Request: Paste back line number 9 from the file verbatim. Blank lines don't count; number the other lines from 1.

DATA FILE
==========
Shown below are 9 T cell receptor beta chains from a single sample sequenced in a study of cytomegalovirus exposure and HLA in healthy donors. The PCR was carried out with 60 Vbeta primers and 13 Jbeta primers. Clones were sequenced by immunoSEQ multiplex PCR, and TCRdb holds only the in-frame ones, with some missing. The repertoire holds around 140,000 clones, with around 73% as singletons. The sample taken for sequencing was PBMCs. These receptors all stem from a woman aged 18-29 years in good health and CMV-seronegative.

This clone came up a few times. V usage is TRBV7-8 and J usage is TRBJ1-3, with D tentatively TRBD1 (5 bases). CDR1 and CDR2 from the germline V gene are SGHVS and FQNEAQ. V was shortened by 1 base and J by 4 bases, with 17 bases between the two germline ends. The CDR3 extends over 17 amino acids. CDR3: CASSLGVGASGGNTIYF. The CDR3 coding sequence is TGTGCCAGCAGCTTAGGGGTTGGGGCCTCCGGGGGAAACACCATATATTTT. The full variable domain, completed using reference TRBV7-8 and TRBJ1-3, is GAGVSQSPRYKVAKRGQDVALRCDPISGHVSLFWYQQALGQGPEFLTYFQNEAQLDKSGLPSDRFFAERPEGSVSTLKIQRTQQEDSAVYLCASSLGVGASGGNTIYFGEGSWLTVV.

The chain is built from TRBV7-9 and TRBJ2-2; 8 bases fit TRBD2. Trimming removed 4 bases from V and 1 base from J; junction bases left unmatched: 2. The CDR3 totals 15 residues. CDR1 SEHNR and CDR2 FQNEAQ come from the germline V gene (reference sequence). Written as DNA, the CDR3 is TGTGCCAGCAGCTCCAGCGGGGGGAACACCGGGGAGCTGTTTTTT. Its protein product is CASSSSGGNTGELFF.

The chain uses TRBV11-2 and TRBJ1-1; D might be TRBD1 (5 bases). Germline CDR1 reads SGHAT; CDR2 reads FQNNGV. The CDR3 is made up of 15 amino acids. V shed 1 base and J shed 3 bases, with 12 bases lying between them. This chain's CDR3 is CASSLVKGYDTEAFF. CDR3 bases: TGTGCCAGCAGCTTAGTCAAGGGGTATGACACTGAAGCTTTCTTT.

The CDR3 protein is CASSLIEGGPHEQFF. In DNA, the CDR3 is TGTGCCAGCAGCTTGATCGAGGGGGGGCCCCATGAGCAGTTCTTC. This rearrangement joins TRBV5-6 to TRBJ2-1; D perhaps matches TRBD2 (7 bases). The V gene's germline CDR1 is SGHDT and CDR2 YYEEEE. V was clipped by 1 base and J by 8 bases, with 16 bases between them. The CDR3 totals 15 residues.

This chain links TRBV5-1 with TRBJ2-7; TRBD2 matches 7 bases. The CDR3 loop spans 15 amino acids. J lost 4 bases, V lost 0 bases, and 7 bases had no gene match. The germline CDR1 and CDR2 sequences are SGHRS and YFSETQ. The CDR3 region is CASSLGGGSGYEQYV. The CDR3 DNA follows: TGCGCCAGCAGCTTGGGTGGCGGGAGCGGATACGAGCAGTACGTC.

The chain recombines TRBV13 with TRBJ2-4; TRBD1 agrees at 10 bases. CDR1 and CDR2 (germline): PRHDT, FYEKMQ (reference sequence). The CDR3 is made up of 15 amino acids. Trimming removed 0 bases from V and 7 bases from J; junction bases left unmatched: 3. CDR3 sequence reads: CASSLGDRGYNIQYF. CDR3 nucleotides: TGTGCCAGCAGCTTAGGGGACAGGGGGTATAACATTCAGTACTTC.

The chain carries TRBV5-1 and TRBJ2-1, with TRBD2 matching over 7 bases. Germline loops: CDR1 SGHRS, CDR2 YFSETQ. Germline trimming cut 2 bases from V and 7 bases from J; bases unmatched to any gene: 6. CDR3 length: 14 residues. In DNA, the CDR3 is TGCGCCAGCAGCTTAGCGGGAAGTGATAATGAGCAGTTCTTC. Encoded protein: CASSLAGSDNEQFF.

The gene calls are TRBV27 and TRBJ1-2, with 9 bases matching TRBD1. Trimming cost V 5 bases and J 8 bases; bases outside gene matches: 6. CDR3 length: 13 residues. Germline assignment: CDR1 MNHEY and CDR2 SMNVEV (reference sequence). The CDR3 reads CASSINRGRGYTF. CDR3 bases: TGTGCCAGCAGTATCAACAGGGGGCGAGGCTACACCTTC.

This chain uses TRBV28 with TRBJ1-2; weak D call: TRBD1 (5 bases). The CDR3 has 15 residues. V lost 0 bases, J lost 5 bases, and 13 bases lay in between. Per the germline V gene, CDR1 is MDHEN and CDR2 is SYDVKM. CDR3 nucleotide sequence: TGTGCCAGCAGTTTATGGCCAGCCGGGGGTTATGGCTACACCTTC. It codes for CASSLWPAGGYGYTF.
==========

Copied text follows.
The gene calls are TRBV27 and TRBJ1-2, with 9 bases matching TRBD1. Trimming cost V 5 bases and J 8 bases; bases outside gene matches: 6. CDR3 length: 13 residues. Germline assignment: CDR1 MNHEY and CDR2 SMNVEV (reference sequence). The CDR3 reads CASSINRGRGYTF. CDR3 bases: TGTGCCAGCAGTATCAACAGGGGGCGAGGCTACACCTTC.